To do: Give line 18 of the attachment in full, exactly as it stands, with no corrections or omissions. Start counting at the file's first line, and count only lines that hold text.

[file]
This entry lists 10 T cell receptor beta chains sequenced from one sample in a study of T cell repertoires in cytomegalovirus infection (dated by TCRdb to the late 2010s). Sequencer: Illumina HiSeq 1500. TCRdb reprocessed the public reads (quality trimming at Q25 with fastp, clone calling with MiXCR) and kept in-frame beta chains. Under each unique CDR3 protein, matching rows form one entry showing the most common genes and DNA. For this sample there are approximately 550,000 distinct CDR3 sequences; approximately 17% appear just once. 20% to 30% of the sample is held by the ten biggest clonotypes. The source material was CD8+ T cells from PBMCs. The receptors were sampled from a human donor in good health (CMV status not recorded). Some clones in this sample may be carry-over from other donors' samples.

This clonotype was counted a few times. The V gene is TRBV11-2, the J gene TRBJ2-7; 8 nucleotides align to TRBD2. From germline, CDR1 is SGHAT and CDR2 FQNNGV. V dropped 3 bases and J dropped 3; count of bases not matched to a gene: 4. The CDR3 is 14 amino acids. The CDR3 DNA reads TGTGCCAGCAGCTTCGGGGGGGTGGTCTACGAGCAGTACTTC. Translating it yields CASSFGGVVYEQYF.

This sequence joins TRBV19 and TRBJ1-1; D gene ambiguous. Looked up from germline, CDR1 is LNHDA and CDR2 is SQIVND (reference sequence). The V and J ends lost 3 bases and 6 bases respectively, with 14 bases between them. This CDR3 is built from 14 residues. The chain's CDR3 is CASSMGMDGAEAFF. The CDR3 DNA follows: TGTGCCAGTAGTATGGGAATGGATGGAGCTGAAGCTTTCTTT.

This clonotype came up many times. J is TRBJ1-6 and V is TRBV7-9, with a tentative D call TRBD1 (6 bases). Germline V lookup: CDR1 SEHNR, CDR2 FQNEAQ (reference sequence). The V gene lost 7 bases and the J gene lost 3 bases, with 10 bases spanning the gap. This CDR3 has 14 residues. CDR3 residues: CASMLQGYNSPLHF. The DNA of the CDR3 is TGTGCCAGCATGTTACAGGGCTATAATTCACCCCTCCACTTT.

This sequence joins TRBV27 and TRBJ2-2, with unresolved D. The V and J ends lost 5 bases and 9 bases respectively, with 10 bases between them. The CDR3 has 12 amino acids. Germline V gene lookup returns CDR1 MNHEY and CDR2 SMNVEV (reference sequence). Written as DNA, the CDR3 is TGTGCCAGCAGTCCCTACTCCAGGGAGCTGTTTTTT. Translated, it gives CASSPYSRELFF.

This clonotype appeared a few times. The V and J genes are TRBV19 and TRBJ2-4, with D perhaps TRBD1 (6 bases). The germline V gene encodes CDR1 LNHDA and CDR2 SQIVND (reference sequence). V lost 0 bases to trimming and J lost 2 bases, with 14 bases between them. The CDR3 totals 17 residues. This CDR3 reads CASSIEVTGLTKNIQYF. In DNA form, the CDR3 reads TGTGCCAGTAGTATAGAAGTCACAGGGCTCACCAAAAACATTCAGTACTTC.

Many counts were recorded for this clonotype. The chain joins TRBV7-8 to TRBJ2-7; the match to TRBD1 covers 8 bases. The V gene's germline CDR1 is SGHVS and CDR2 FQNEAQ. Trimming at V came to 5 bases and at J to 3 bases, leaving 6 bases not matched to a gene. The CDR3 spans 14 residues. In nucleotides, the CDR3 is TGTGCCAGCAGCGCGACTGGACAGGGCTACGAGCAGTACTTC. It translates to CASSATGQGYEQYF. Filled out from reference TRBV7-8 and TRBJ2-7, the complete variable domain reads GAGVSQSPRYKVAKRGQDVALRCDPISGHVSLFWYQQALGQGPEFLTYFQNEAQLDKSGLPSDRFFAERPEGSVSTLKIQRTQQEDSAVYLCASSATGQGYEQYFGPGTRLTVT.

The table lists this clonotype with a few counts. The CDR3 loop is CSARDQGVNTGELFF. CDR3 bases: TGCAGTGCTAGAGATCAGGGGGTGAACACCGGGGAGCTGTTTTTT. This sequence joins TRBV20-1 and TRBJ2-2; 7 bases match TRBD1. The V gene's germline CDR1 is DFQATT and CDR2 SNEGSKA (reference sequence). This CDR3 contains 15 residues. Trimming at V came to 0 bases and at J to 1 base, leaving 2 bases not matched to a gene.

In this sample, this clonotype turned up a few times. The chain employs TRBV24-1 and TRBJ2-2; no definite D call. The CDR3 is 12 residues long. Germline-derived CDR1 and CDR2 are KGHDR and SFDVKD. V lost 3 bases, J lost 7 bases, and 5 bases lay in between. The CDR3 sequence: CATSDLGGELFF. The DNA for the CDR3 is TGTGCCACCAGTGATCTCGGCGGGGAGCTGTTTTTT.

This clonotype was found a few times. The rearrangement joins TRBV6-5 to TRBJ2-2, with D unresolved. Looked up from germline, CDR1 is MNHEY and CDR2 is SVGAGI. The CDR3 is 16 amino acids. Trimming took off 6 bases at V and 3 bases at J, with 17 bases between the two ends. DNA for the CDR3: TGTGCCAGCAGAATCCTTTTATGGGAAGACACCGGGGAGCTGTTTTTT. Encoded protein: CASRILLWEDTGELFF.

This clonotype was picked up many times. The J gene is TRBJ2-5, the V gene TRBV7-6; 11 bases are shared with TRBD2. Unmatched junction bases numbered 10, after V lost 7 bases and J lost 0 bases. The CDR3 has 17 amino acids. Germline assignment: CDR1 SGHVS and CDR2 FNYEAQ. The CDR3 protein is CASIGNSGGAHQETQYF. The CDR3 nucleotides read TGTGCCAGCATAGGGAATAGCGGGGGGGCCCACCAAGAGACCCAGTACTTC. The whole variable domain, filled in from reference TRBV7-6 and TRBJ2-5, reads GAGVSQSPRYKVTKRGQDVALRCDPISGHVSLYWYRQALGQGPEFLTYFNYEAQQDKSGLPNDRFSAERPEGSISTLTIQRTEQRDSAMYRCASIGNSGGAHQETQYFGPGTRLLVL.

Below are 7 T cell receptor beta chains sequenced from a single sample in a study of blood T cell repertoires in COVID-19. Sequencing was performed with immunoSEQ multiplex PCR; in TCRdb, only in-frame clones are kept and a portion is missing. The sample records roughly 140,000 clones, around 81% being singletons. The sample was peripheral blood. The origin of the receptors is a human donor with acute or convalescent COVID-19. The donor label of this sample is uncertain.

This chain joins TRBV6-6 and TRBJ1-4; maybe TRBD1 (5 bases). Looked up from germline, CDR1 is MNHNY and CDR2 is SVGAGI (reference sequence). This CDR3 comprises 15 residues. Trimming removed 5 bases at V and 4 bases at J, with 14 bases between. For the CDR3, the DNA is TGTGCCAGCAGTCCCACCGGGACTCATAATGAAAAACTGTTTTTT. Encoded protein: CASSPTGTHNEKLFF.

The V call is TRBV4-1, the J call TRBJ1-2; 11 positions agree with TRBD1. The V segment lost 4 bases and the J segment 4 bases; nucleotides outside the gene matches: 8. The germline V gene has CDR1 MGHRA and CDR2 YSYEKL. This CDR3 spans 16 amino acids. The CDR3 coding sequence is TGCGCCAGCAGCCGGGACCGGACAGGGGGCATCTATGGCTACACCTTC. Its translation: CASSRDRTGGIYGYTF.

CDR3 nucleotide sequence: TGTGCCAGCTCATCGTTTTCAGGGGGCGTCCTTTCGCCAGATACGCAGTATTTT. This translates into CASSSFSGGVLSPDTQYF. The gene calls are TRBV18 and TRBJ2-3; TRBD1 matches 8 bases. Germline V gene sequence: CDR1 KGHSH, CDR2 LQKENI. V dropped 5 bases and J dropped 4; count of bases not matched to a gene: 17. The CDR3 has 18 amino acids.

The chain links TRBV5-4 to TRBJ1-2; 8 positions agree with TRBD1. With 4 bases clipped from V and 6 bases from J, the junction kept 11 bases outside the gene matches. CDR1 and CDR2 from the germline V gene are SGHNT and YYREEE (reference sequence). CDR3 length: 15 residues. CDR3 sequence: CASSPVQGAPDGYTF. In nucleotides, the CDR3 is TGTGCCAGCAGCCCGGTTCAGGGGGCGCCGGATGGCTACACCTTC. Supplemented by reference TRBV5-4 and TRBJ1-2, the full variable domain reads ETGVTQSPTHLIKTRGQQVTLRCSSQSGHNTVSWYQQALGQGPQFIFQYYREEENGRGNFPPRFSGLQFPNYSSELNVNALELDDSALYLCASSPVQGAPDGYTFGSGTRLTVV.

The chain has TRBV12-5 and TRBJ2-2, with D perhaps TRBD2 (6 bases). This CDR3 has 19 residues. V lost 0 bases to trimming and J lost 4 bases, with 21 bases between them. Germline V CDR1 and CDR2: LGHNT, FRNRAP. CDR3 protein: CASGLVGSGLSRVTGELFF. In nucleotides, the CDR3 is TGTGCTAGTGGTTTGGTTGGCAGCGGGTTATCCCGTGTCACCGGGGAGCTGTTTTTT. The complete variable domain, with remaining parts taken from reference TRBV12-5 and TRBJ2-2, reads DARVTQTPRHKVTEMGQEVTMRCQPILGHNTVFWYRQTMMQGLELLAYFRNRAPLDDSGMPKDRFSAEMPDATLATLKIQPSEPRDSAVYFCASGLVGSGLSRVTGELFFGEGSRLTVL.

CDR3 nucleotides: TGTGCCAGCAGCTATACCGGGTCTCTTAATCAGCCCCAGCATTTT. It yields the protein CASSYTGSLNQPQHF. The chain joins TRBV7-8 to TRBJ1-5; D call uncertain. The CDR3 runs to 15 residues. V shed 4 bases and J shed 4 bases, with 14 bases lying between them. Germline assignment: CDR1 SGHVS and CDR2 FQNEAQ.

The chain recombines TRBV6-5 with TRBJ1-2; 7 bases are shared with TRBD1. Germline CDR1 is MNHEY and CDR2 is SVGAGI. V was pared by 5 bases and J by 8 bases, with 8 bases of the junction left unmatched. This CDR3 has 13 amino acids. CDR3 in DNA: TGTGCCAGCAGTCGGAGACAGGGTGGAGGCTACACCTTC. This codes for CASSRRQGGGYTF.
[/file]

CDR3 nucleotides: TGTGCCAGCAGCTATACCGGGTCTCTTAATCAGCCCCAGCATTTT. It yields the protein CASSYTGSLNQPQHF. The chain joins TRBV7-8 to TRBJ1-5; D call uncertain. The CDR3 runs to 15 residues. V shed 4 bases and J shed 4 bases, with 14 bases lying between them. Germline assignment: CDR1 SGHVS and CDR2 FQNEAQ.